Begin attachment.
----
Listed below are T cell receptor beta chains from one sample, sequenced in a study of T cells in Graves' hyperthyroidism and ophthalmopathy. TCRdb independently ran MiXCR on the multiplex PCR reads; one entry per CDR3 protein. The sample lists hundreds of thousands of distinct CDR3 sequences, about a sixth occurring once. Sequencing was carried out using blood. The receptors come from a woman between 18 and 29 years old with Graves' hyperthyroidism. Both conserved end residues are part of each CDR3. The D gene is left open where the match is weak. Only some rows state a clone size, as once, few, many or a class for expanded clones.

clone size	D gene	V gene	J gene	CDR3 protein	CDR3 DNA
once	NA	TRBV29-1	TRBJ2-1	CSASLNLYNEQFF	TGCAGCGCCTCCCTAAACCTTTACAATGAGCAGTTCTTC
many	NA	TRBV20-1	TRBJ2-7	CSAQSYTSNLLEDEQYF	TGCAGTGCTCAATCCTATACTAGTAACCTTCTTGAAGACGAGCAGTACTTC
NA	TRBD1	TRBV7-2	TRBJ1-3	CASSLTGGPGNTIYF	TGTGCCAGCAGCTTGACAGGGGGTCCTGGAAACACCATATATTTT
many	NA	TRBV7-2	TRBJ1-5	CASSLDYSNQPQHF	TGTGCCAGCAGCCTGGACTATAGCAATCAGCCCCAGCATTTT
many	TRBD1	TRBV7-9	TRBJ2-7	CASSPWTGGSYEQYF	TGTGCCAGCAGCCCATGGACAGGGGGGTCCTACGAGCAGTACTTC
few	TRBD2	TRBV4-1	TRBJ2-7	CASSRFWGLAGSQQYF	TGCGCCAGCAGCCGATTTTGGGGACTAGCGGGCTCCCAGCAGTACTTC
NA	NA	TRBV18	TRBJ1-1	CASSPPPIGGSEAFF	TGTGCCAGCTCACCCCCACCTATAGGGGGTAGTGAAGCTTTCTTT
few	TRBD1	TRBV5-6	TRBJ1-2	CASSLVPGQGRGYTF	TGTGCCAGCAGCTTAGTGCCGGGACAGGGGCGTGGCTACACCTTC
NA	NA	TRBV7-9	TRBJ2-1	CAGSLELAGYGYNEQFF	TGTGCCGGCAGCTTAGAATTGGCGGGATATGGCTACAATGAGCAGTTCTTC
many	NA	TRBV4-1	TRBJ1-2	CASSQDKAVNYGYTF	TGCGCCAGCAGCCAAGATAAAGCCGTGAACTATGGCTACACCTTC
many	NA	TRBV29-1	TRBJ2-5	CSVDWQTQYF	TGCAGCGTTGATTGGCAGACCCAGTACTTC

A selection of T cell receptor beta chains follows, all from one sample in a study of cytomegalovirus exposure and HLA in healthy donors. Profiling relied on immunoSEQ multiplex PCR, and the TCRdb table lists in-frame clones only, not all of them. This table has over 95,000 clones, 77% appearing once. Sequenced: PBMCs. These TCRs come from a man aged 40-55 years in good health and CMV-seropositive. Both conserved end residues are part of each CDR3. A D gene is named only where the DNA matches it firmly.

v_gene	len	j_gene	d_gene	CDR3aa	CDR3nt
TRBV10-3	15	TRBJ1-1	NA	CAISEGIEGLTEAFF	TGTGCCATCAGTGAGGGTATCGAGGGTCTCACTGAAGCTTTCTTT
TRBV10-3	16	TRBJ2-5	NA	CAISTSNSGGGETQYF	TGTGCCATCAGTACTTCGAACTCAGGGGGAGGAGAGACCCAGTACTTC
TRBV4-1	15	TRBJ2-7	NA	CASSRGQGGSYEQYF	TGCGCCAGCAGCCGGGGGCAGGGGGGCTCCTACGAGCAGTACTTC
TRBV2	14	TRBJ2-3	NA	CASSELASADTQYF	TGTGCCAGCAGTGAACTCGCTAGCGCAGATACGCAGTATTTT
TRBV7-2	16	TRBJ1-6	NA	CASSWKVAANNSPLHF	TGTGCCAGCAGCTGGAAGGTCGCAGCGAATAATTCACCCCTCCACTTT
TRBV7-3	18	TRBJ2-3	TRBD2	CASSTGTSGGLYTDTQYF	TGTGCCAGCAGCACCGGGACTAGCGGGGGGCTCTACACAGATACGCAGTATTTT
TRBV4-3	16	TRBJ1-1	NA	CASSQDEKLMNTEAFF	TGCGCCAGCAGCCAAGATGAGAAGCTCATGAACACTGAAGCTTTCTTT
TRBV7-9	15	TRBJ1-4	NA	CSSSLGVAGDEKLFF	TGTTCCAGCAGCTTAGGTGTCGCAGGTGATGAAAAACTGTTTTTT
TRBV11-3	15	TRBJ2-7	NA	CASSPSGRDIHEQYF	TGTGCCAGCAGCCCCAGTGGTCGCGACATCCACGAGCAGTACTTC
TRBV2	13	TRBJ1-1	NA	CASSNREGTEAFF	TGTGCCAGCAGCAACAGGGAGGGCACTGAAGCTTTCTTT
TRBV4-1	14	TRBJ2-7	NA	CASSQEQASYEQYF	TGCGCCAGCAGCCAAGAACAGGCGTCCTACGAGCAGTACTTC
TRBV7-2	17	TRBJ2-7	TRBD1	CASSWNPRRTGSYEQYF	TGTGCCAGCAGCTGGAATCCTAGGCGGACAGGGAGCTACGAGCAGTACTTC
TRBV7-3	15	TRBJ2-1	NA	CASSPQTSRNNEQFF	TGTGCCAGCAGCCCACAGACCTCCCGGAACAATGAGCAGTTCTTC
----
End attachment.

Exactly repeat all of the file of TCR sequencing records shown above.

Listed below are T cell receptor beta chains from one sample, sequenced in a study of T cells in Graves' hyperthyroidism and ophthalmopathy. TCRdb independently ran MiXCR on the multiplex PCR reads; one entry per CDR3 protein. The sample lists hundreds of thousands of distinct CDR3 sequences, about a sixth occurring once. Sequencing was carried out using blood. The receptors come from a woman between 18 and 29 years old with Graves' hyperthyroidism. Both conserved end residues are part of each CDR3. The D gene is left open where the match is weak. Only some rows state a clone size, as once, few, many or a class for expanded clones.

clone size	D gene	V gene	J gene	CDR3 protein	CDR3 DNA
once	NA	TRBV29-1	TRBJ2-1	CSASLNLYNEQFF	TGCAGCGCCTCCCTAAACCTTTACAATGAGCAGTTCTTC
many	NA	TRBV20-1	TRBJ2-7	CSAQSYTSNLLEDEQYF	TGCAGTGCTCAATCCTATACTAGTAACCTTCTTGAAGACGAGCAGTACTTC
NA	TRBD1	TRBV7-2	TRBJ1-3	CASSLTGGPGNTIYF	TGTGCCAGCAGCTTGACAGGGGGTCCTGGAAACACCATATATTTT
many	NA	TRBV7-2	TRBJ1-5	CASSLDYSNQPQHF	TGTGCCAGCAGCCTGGACTATAGCAATCAGCCCCAGCATTTT
many	TRBD1	TRBV7-9	TRBJ2-7	CASSPWTGGSYEQYF	TGTGCCAGCAGCCCATGGACAGGGGGGTCCTACGAGCAGTACTTC
few	TRBD2	TRBV4-1	TRBJ2-7	CASSRFWGLAGSQQYF	TGCGCCAGCAGCCGATTTTGGGGACTAGCGGGCTCCCAGCAGTACTTC
NA	NA	TRBV18	TRBJ1-1	CASSPPPIGGSEAFF	TGTGCCAGCTCACCCCCACCTATAGGGGGTAGTGAAGCTTTCTTT
few	TRBD1	TRBV5-6	TRBJ1-2	CASSLVPGQGRGYTF	TGTGCCAGCAGCTTAGTGCCGGGACAGGGGCGTGGCTACACCTTC
NA	NA	TRBV7-9	TRBJ2-1	CAGSLELAGYGYNEQFF	TGTGCCGGCAGCTTAGAATTGGCGGGATATGGCTACAATGAGCAGTTCTTC
many	NA	TRBV4-1	TRBJ1-2	CASSQDKAVNYGYTF	TGCGCCAGCAGCCAAGATAAAGCCGTGAACTATGGCTACACCTTC
many	NA	TRBV29-1	TRBJ2-5	CSVDWQTQYF	TGCAGCGTTGATTGGCAGACCCAGTACTTC

A selection of T cell receptor beta chains follows, all from one sample in a study of cytomegalovirus exposure and HLA in healthy donors. Profiling relied on immunoSEQ multiplex PCR, and the TCRdb table lists in-frame clones only, not all of them. This table has over 95,000 clones, 77% appearing once. Sequenced: PBMCs. These TCRs come from a man aged 40-55 years in good health and CMV-seropositive. Both conserved end residues are part of each CDR3. A D gene is named only where the DNA matches it firmly.

v_gene	len	j_gene	d_gene	CDR3aa	CDR3nt
TRBV10-3	15	TRBJ1-1	NA	CAISEGIEGLTEAFF	TGTGCCATCAGTGAGGGTATCGAGGGTCTCACTGAAGCTTTCTTT
TRBV10-3	16	TRBJ2-5	NA	CAISTSNSGGGETQYF	TGTGCCATCAGTACTTCGAACTCAGGGGGAGGAGAGACCCAGTACTTC
TRBV4-1	15	TRBJ2-7	NA	CASSRGQGGSYEQYF	TGCGCCAGCAGCCGGGGGCAGGGGGGCTCCTACGAGCAGTACTTC
TRBV2	14	TRBJ2-3	NA	CASSELASADTQYF	TGTGCCAGCAGTGAACTCGCTAGCGCAGATACGCAGTATTTT
TRBV7-2	16	TRBJ1-6	NA	CASSWKVAANNSPLHF	TGTGCCAGCAGCTGGAAGGTCGCAGCGAATAATTCACCCCTCCACTTT
TRBV7-3	18	TRBJ2-3	TRBD2	CASSTGTSGGLYTDTQYF	TGTGCCAGCAGCACCGGGACTAGCGGGGGGCTCTACACAGATACGCAGTATTTT
TRBV4-3	16	TRBJ1-1	NA	CASSQDEKLMNTEAFF	TGCGCCAGCAGCCAAGATGAGAAGCTCATGAACACTGAAGCTTTCTTT
TRBV7-9	15	TRBJ1-4	NA	CSSSLGVAGDEKLFF	TGTTCCAGCAGCTTAGGTGTCGCAGGTGATGAAAAACTGTTTTTT
TRBV11-3	15	TRBJ2-7	NA	CASSPSGRDIHEQYF	TGTGCCAGCAGCCCCAGTGGTCGCGACATCCACGAGCAGTACTTC
TRBV2	13	TRBJ1-1	NA	CASSNREGTEAFF	TGTGCCAGCAGCAACAGGGAGGGCACTGAAGCTTTCTTT
TRBV4-1	14	TRBJ2-7	NA	CASSQEQASYEQYF	TGCGCCAGCAGCCAAGAACAGGCGTCCTACGAGCAGTACTTC
TRBV7-2	17	TRBJ2-7	TRBD1	CASSWNPRRTGSYEQYF	TGTGCCAGCAGCTGGAATCCTAGGCGGACAGGGAGCTACGAGCAGTACTTC
TRBV7-3	15	TRBJ2-1	NA	CASSPQTSRNNEQFF	TGTGCCAGCAGCCCACAGACCTCCCGGAACAATGAGCAGTTCTTC